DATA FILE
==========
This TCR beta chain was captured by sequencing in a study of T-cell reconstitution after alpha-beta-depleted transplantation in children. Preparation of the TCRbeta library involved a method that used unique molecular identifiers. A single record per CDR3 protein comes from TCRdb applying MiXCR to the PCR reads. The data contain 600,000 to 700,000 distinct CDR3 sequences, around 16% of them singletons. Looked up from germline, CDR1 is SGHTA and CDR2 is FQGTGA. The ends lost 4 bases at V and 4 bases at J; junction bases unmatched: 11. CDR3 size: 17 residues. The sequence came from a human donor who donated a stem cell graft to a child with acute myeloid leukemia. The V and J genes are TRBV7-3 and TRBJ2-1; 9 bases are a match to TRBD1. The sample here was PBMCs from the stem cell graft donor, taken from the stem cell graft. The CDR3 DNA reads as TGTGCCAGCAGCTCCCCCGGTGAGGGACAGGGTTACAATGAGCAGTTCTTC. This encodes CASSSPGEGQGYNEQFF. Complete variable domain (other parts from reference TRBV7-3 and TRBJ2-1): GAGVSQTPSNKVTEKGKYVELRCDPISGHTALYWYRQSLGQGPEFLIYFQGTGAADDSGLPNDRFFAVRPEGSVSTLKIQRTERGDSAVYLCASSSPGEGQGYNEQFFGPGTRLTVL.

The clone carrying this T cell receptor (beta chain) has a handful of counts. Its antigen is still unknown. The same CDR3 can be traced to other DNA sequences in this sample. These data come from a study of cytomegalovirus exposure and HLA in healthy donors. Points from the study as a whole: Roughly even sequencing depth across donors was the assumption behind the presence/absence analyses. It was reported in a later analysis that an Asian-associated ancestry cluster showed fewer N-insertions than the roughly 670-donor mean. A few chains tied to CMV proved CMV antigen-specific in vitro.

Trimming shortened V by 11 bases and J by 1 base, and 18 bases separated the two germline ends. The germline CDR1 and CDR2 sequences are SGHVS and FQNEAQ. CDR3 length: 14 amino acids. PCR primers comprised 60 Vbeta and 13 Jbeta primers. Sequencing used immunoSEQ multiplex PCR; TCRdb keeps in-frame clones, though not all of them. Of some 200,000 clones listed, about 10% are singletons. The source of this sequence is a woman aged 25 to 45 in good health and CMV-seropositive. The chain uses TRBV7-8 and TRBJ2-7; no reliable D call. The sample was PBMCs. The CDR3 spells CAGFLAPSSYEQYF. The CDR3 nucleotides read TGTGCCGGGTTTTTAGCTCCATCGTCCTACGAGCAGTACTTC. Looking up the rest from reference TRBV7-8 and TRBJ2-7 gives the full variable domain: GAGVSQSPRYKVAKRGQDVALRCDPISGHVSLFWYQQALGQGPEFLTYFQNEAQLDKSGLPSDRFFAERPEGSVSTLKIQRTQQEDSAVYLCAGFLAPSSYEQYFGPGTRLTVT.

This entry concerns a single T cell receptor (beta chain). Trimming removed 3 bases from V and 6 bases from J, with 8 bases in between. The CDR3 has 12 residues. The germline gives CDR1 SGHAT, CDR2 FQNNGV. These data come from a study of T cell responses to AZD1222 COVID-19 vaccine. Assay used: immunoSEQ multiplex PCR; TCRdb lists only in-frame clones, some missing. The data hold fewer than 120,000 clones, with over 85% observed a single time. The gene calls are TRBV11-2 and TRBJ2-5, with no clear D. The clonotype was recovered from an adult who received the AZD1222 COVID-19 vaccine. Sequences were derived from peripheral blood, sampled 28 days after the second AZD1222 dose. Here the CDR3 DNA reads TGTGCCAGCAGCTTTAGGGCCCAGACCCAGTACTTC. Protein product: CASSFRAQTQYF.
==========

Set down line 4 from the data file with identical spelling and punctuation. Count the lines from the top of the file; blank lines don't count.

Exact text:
This entry concerns a single T cell receptor (beta chain). Trimming removed 3 bases from V and 6 bases from J, with 8 bases in between. The CDR3 has 12 residues. The germline gives CDR1 SGHAT, CDR2 FQNNGV. These data come from a study of T cell responses to AZD1222 COVID-19 vaccine. Assay used: immunoSEQ multiplex PCR; TCRdb lists only in-frame clones, some missing. The data hold fewer than 120,000 clones, with over 85% observed a single time. The gene calls are TRBV11-2 and TRBJ2-5, with no clear D. The clonotype was recovered from an adult who received the AZD1222 COVID-19 vaccine. Sequences were derived from peripheral blood, sampled 28 days after the second AZD1222 dose. Here the CDR3 DNA reads TGTGCCAGCAGCTTTAGGGCCCAGACCCAGTACTTC. Protein product: CASSFRAQTQYF.